So why is the tomato in so much trouble? The single biggest reason, the blame, has to be the tomato itself! It is a difficult fruit to please. Or more correctly, it is a difficult fruit to grow. It is difficult to balance the twin needs of taste and toughness. The tomato's skin has to be tough enough to withstand being plucked, packed, transported, and then placed on shelves in supermarkets - sometimes thousands of miles away. "The structure of a tomato also makes breeding for both taste and toughness a difficult balancing act. The gooey part of a tomato, called locular jelly, has most of the all-important acidity. The pericarp tissue, the walls of a tomato, give it strength and some sweetness, but no acidity. The harder a tomato is, the more bland it is likely to taste." [location 2385]. Longevity is prolonged by keeping it cold. Chilling the tomato below 50F also destroys its taste - "reduces the fragrant volatile chemicals that are all-important in giving the fruit its distinctive flavor". If you pick a tomato when it is ripe it will spoil long before it makes it way to the grocery store in far away lands. If you pick it when still unripe it looks green and unappealing. So scientists conjured up a way to give the tomato a red appearance even as the tomato was unripe - by gassing it with ethylene, a "gas that plants produce naturally as a final step in maturing their fruits"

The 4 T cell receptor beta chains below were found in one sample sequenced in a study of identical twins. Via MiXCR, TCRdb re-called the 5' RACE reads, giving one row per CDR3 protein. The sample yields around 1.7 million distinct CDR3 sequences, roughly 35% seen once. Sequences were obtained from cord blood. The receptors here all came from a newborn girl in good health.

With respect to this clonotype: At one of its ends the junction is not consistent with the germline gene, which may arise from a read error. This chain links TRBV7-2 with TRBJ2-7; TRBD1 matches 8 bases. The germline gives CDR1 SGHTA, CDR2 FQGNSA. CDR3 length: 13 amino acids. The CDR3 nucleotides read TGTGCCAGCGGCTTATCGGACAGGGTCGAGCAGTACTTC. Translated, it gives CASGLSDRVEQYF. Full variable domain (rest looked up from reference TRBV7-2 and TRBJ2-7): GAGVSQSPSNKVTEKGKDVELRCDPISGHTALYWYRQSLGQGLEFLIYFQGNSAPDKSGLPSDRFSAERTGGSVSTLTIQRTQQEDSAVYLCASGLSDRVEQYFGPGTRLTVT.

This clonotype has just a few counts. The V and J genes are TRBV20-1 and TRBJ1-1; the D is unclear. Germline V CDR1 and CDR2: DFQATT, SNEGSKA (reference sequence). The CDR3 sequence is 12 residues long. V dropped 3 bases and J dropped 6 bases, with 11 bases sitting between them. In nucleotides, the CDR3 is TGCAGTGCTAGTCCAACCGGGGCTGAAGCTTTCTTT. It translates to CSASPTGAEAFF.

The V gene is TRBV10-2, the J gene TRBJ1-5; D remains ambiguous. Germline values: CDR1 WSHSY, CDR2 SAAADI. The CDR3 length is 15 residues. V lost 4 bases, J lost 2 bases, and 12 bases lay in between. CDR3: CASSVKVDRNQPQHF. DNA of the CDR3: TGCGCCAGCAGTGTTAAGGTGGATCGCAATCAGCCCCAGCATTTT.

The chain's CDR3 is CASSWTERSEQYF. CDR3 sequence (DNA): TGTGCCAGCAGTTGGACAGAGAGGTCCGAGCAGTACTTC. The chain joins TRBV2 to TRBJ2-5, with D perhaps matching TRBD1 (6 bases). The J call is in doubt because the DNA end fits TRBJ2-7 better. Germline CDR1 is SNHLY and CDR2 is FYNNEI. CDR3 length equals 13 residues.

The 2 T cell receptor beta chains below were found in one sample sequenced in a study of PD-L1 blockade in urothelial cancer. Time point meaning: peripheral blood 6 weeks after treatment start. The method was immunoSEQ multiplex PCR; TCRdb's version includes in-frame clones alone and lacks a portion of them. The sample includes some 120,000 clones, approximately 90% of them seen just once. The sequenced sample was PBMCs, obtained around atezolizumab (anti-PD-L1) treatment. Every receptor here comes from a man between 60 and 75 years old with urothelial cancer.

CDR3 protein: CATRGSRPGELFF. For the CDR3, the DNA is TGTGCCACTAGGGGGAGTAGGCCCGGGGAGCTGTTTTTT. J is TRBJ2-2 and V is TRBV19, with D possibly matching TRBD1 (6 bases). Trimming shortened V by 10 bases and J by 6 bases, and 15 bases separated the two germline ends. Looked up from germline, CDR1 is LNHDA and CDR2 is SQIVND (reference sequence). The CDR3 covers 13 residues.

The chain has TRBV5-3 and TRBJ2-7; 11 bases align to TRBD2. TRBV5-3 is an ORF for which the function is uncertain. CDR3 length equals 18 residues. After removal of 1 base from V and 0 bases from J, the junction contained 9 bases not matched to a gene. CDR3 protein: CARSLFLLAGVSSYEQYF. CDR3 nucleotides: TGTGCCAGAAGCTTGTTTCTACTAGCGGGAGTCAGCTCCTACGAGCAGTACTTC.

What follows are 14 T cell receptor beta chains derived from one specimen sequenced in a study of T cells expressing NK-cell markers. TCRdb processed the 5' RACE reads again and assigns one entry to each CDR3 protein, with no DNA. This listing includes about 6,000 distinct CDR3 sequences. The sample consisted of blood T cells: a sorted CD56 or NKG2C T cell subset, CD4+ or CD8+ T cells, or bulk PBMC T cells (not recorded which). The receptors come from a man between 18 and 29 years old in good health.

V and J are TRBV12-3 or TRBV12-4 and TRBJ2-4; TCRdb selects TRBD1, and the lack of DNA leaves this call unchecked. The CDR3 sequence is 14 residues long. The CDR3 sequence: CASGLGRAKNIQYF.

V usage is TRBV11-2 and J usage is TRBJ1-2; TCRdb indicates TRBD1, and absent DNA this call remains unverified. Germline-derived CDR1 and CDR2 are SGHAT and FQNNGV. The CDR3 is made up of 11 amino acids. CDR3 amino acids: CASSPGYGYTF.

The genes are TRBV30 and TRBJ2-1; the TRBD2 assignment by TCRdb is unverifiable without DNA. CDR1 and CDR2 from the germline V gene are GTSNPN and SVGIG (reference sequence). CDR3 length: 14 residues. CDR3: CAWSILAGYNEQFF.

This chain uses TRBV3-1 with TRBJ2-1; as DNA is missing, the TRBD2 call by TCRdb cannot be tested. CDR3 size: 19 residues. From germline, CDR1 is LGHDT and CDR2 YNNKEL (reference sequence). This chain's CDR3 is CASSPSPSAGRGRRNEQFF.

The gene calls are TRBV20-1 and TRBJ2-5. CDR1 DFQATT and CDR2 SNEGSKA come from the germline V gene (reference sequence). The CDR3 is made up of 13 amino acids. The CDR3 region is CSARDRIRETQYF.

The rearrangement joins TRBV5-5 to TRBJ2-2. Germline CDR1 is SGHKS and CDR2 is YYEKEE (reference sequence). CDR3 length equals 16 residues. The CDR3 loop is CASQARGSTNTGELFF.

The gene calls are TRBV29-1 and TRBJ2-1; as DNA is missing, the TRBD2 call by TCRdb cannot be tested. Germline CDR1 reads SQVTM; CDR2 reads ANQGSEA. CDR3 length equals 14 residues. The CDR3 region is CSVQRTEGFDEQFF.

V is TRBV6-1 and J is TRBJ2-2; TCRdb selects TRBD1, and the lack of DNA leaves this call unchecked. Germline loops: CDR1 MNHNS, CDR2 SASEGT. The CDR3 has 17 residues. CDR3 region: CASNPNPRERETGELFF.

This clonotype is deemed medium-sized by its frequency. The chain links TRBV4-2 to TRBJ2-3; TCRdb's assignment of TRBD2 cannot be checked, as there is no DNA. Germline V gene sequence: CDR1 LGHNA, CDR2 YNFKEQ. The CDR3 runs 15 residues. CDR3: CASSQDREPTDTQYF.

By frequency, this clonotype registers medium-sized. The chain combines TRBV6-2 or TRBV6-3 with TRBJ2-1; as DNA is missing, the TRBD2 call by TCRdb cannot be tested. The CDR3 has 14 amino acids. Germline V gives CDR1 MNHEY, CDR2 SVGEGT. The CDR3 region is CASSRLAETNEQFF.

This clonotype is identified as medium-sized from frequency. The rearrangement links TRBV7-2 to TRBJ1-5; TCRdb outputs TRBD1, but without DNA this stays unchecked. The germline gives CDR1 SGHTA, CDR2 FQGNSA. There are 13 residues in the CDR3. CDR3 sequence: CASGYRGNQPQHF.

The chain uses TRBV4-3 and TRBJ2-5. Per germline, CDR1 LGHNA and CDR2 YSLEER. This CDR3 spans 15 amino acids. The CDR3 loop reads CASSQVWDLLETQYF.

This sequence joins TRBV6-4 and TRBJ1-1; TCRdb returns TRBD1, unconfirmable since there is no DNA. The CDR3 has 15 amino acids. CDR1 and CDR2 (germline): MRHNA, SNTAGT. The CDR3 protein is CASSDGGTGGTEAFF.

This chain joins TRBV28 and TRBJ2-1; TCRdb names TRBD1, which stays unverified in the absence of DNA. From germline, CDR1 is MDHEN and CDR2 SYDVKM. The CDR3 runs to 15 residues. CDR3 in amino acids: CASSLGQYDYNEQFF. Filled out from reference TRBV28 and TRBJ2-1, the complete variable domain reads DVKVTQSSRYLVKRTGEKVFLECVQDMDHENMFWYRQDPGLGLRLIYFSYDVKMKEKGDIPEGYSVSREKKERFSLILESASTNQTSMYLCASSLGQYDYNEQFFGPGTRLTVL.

In summary, I think this book is a sort of Fast Food Nation for the tomato. While Fast Food Nation is a tour-de-force, Tomatoland still engages, educates, and shocks - it is a must-read. Highly recommended.